My favorite article on salary negotiation of all
time talks about “fully-loaded costs” of an employee. The idea is
that when figuring what it costs a company to employ an engineer (or
whoever) it’s short-sighted to just take their salary and multiply by
time. Patrick suggests that “a reasonable guesstimate is between
150% and 200% of their salary” and that the “extra” tends upward
as salary does. Of course it depends on benefits and whatnot.
people think that’s complete baloney. Specifically, they tend to
think that the “extra” is fixed (e.g. $30k extra,) rather than a large and increasing
percent of salary.
But when you’re negotiating salary, or otherwise asking, “what does
an employee’s time cost a company?” he’s right. Let me explain why.
It’s not just the equity, bonus and benefits, which are already a
significant and increasing percent of salary. When you ask,
“what does DynaCo lose when it loses ten hours of engineer time,”
you’re also including all the support staff that are required
for them. That can be admins and project managers, but please don’t
forget folks like HR who exist primarily to hire other employees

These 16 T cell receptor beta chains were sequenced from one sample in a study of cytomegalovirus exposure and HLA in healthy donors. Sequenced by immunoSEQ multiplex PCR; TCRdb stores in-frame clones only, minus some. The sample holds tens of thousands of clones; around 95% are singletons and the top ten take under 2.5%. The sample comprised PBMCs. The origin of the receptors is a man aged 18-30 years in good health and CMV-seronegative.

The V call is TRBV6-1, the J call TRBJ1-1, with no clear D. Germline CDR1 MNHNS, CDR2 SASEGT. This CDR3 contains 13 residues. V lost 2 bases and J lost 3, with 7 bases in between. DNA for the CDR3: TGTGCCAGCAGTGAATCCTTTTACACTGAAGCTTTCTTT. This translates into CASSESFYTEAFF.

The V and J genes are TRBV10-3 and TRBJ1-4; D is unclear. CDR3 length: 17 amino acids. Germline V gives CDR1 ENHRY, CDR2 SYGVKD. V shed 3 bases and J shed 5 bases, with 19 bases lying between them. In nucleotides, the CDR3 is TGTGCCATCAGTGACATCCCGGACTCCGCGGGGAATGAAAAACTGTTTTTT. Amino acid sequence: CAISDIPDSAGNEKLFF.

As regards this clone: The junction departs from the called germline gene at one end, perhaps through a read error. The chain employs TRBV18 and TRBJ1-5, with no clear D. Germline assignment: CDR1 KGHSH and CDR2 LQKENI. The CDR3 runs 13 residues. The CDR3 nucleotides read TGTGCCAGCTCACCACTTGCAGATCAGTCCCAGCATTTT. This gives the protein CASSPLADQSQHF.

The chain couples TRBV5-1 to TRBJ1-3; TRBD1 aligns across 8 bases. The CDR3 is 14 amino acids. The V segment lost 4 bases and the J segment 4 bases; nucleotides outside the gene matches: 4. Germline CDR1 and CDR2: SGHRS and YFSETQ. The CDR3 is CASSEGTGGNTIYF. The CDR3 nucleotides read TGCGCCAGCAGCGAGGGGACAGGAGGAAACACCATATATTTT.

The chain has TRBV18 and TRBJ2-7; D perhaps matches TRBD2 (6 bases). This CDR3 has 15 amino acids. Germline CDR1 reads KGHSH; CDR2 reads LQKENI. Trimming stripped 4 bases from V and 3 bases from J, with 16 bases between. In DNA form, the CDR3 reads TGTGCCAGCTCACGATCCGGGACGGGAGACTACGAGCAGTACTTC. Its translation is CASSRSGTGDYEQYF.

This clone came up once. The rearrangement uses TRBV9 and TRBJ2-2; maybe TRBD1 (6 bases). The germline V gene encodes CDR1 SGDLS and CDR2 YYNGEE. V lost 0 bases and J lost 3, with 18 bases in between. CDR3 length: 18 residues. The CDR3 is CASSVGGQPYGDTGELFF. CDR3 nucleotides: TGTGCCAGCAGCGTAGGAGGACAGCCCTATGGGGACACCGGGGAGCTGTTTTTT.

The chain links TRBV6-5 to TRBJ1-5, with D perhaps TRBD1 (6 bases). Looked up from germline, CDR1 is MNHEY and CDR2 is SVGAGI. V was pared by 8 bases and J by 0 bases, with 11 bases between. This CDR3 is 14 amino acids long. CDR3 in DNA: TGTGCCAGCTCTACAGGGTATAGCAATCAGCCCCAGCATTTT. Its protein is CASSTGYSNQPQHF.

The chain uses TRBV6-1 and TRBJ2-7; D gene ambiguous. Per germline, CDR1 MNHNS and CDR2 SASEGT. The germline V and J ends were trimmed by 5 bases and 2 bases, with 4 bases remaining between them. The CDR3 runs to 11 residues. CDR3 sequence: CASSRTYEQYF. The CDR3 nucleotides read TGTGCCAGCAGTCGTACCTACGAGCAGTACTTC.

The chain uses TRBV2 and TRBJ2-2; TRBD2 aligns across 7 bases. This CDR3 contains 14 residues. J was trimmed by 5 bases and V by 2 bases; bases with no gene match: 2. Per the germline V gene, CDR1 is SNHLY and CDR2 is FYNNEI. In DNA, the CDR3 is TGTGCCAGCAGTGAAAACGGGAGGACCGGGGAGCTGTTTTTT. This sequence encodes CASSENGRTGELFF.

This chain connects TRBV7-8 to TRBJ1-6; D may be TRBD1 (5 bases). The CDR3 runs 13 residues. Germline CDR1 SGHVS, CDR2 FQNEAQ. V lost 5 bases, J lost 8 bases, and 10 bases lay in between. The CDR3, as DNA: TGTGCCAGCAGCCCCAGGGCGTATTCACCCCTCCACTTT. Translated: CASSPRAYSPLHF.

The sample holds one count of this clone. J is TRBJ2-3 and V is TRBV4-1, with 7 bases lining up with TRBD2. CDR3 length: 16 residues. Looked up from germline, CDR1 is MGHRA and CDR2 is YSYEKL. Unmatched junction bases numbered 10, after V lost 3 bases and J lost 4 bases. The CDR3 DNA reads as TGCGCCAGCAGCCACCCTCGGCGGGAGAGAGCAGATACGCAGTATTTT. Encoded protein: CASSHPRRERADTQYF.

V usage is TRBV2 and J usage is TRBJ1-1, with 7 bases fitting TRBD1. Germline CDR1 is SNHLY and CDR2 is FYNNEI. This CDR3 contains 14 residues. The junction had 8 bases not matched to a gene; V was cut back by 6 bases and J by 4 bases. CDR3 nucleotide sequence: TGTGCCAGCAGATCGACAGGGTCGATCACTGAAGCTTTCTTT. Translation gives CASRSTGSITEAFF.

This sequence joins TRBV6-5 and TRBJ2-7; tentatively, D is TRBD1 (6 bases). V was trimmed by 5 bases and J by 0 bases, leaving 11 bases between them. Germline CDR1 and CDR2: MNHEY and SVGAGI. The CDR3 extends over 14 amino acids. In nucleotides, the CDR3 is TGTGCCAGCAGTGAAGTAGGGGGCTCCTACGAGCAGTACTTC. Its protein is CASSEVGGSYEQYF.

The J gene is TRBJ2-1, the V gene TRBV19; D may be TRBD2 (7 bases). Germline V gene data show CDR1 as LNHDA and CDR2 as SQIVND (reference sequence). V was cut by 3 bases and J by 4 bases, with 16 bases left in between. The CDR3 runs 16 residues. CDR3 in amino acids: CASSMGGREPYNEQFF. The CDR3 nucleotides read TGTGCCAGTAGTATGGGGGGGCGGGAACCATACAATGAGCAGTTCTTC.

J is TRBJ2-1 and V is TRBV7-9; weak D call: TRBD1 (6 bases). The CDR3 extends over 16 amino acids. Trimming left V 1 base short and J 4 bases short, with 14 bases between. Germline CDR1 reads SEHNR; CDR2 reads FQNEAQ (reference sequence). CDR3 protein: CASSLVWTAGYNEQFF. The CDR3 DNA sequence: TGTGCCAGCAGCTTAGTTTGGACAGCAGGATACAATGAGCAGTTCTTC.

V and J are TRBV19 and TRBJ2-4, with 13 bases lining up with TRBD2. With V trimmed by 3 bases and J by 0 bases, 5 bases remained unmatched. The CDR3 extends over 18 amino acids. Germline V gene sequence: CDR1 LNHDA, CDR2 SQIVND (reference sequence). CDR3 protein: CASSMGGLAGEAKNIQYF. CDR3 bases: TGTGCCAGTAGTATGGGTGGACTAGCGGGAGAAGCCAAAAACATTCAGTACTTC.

and deal with their benefits and grievances.
For that matter, don’t forget middle management. If much of their
purpose is to increase the hour-by-hour effectiveness of an employee
(or manage them at a fixed effort per employee per year) then costing
the company ten hours of engineer time is also costing a chunk of
That’s ignoring other expenses like equipment, office rent, software
services and what not — but they’re cheap on this scale. As a
rule, a software company spends far more on support staff than on
material goods or software.
It’s not always the case, but often you’re talking about what a
company loses by not getting the time. For any good hire, that is by
definition more than what the company pays for that time — an
employee should make more money for the company than they cost it. And
as a rule, a more senior employee will tend to have a higher
multiplier, if they’re a good hire. A junior engineer could be awesome
by adding 50% more revenue than they cost — the company expects
them to improve, and that’s already pretty good. But a senior engineer
should certainly be adding two or three times their salary in revenue
(or reduced costs, or future revenue, or reduced risk, or…)
Treating the employee’s fully-loaded cost, particularly their opportunity
cost, as 150%-200% of their salary is quite reasonable in most cases.
Have you already read Patrick’s article that I linked at the beginning?
Remember why you care?